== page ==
Duncan Taylor has gone from fringe player to first in the depth chart of the Scottish midfield in just two games, and is ready to have a new centre partner as Scotland got for two wins in succession in the RBS 6 Nations over France on Sunday.
It’s widely expected that Alex Dunbar will be named alongside Taylor in the Scottish midfield today, the first time the two have teamed up for Scotland since the opening game of the 2014 championship in Dublin.
Dunbar is making his return after a year’s absence with injury but it’s not been until the last two games that Taylor’s outstanding form for Saracens has won him his place for Scotland, ahead of Mark Bennett and the now injured Matt Scott, but he knows only too well, how quickly things can change.
“It’s been a bit of a ride to get to this point, and it is frustrating for anyone who is not picked in the team, but it is about how you take it,” he reasoned.
“You have to react well. It’s a team game at the end of the day so you have to be there for the team, whether you are training for them or against them, that comes first.
“I feel like I’ve had a fair shout these last couple of years. I had injuries during the World Cup which ruled me out of that anyway, and before that I was struggling as well with injuries during the Six Nations last year, so I think I’ve had more than a fair shot.”
He can appreciate how Dunbar feels coming back into the set-up.
“It’s been nice to have Alex back and around the boys,” said Taylor. “He’s a good character in the changing rooms and he brings something to this team with his training. He’s been fantastic for Glasgow these past couple of weeks so it’s good to get him back.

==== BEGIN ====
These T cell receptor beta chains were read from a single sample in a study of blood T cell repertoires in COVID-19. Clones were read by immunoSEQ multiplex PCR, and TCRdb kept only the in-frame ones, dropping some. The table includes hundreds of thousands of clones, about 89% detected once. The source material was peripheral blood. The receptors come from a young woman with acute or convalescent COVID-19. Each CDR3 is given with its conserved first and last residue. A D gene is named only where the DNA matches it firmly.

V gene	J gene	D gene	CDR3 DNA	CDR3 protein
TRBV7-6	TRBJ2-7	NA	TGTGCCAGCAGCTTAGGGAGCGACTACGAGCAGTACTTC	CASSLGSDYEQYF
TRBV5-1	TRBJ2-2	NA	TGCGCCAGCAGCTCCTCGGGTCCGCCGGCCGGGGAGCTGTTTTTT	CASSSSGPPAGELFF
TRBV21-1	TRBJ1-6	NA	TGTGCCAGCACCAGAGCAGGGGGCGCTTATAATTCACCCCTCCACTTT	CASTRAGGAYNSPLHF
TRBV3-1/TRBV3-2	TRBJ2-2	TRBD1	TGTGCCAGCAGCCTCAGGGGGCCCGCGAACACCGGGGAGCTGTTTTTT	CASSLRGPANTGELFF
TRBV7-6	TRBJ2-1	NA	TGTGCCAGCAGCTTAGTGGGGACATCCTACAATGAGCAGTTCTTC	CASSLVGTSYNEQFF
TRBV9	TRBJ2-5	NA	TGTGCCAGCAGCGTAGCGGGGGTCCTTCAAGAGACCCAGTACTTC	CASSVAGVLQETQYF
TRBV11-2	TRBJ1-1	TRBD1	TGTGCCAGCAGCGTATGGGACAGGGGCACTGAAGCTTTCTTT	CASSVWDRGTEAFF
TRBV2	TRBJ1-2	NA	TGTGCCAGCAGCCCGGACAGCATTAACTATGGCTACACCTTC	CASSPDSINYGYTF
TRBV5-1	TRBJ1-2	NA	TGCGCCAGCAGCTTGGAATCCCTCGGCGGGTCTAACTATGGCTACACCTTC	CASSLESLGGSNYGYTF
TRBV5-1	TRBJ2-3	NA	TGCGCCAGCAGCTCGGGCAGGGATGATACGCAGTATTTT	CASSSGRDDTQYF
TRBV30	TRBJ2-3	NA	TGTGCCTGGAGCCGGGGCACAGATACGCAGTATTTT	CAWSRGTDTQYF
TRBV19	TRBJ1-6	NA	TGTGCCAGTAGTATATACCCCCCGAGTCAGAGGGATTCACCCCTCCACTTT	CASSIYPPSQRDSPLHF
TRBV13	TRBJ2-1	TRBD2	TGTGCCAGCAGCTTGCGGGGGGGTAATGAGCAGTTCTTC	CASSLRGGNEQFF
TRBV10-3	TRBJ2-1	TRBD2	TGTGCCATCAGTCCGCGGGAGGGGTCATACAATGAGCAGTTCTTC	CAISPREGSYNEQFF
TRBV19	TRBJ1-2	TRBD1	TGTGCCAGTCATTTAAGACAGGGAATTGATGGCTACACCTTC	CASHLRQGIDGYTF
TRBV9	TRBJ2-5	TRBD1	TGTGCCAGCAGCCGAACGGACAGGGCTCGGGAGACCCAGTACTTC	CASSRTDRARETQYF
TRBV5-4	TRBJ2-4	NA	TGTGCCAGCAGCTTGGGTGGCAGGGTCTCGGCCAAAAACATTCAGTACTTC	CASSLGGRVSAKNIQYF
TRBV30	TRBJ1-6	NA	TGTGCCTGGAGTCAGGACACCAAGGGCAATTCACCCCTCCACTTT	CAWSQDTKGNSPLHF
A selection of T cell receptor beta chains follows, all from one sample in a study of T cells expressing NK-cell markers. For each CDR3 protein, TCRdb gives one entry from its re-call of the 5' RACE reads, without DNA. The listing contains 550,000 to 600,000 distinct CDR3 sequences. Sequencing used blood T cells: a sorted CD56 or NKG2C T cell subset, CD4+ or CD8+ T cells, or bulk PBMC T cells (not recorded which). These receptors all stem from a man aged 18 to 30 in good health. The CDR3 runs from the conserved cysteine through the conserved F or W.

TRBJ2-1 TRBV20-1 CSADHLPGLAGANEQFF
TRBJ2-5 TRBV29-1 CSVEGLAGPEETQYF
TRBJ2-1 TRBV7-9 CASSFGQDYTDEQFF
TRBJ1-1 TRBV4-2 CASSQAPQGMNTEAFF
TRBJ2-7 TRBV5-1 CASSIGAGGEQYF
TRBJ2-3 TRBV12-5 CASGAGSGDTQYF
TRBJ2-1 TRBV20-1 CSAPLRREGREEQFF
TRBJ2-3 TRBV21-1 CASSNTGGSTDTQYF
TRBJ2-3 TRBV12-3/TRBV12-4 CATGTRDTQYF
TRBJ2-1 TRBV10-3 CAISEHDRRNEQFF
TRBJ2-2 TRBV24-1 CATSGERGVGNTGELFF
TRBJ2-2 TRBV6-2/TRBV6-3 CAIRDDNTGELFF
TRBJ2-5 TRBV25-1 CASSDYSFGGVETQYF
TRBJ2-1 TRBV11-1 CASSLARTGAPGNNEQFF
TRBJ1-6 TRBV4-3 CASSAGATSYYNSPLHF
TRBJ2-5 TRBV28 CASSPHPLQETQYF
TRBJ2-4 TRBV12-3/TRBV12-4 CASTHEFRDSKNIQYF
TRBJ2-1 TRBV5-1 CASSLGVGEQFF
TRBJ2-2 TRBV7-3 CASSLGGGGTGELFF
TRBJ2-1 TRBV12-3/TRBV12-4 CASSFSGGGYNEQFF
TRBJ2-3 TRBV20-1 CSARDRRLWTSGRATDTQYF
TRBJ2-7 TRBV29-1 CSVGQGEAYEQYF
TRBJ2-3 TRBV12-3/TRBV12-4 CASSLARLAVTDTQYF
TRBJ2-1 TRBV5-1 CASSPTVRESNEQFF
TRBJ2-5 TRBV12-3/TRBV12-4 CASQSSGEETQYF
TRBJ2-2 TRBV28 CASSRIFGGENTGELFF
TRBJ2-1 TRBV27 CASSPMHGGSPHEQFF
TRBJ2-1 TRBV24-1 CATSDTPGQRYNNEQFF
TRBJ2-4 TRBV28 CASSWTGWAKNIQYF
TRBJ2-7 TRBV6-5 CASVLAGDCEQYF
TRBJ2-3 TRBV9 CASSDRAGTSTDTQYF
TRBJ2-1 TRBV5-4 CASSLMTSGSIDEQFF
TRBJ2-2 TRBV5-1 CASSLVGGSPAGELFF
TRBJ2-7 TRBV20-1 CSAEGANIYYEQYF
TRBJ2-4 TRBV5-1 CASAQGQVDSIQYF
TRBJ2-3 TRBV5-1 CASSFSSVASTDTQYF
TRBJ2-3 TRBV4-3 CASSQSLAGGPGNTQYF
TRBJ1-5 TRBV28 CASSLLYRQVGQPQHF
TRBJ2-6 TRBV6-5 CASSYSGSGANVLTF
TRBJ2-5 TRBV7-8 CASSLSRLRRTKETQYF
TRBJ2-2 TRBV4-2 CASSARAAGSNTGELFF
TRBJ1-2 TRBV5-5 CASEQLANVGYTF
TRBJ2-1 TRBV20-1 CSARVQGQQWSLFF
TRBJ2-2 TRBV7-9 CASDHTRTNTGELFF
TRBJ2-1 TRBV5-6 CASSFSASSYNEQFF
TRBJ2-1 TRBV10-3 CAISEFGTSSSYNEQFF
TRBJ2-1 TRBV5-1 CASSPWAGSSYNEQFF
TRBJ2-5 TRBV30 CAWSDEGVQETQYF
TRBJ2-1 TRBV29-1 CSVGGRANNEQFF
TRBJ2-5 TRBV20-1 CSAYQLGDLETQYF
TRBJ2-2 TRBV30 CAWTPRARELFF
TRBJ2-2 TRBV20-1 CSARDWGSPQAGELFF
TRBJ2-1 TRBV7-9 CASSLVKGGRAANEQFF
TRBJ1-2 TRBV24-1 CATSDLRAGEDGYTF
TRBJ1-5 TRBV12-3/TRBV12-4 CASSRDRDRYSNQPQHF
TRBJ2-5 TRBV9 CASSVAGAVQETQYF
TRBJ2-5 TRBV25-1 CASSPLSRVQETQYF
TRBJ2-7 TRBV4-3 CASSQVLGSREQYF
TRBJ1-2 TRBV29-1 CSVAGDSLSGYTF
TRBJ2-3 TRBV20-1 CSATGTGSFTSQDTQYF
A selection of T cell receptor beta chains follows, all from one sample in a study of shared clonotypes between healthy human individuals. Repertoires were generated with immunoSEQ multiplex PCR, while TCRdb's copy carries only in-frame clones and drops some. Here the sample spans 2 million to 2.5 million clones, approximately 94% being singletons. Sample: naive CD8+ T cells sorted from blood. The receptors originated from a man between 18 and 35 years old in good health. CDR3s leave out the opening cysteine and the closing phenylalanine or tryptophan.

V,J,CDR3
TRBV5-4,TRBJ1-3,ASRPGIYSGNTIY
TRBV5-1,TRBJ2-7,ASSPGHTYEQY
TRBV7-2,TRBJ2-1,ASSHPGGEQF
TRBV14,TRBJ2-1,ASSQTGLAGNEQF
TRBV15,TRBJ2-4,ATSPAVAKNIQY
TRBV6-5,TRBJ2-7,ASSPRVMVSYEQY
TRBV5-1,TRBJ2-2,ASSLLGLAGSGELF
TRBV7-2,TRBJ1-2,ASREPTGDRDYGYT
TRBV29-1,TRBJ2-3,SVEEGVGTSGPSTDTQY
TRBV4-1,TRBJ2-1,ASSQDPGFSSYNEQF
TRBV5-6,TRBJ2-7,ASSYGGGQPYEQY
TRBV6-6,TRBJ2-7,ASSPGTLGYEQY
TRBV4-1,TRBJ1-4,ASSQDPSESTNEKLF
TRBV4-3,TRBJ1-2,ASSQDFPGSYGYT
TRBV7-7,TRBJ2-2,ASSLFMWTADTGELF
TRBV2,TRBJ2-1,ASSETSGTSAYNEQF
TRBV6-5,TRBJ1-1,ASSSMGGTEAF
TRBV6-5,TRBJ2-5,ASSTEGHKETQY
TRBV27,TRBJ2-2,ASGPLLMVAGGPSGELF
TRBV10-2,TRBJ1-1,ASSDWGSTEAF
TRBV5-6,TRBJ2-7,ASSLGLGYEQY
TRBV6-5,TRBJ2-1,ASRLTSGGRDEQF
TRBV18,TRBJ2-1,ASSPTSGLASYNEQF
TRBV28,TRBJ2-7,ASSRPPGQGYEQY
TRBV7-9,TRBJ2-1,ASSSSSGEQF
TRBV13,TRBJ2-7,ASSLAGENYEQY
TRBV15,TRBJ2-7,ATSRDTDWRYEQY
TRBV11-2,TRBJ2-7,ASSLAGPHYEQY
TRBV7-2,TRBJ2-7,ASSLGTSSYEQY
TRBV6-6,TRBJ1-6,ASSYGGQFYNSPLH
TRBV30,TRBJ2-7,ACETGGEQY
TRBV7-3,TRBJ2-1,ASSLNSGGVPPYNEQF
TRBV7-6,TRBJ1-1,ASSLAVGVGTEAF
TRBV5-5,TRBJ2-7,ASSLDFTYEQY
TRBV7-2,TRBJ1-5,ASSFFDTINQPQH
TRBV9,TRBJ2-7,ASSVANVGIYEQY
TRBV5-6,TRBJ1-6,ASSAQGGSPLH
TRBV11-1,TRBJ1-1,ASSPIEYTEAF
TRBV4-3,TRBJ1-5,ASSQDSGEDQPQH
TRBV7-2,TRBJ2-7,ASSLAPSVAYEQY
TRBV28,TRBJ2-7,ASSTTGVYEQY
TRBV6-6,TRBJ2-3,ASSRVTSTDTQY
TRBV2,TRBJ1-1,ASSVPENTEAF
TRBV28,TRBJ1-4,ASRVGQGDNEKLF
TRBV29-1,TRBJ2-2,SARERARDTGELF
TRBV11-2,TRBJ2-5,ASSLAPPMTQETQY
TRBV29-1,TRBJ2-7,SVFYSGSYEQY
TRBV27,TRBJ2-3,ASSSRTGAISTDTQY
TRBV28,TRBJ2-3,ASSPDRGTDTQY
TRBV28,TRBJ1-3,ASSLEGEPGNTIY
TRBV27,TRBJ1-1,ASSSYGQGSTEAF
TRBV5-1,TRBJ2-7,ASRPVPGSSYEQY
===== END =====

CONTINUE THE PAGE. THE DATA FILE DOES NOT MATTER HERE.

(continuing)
“Obviously he’s not been the most fortunate man with injuries so he must be hoping he can get an injury free run.”
If it is Dunbar, it’s up to them to make things fit seamlessly.
“We all have to gel as quickly as we can for the weekend; tt is the same with any week, nobody is ever sure who is going to be playing with who,” he added.
“Throughout the Six Nations, whenever we have time together, we always get ourselves into groups and talk our way through training sessions and games, and just try to bounce off each other. It’s a competitive position at the moment and we’re all pushing each other.
“There was a really deflated feeling running through the camp after the Wales game. It was nine games in a row that we had lost and although we didn’t think about it too much, everyone else seemed to be worried about that stat.
“I guess it was good to get the monkey of our back in that sense. Now we’ve just got to keep plugging way to get more wins.”
Scotland’s three tries in Rome means they are already just one short of last season’s entire total of six, and Taylor is confident they’ll add more on Sunday against France because he feels there’s much more to come.
“The confidence is running through our whole squad in terms of our attack,” he continued. “Jason O’Halloran (the new backs/attack coach) has done a great job with us in setting that attacking platform, although I think we can still be better because we haven’t taken all of our opportunities, we could be a bit more clinical.
“The French have quite a frustrating defensive style to play against because with blitz defences you’ve got people flying out of the line and the decision becomes easy.
“When you’ve got the French defence sitting back then it becomes a bit more tricky you have to dissect them in different ways. But we have strategies to break down both.”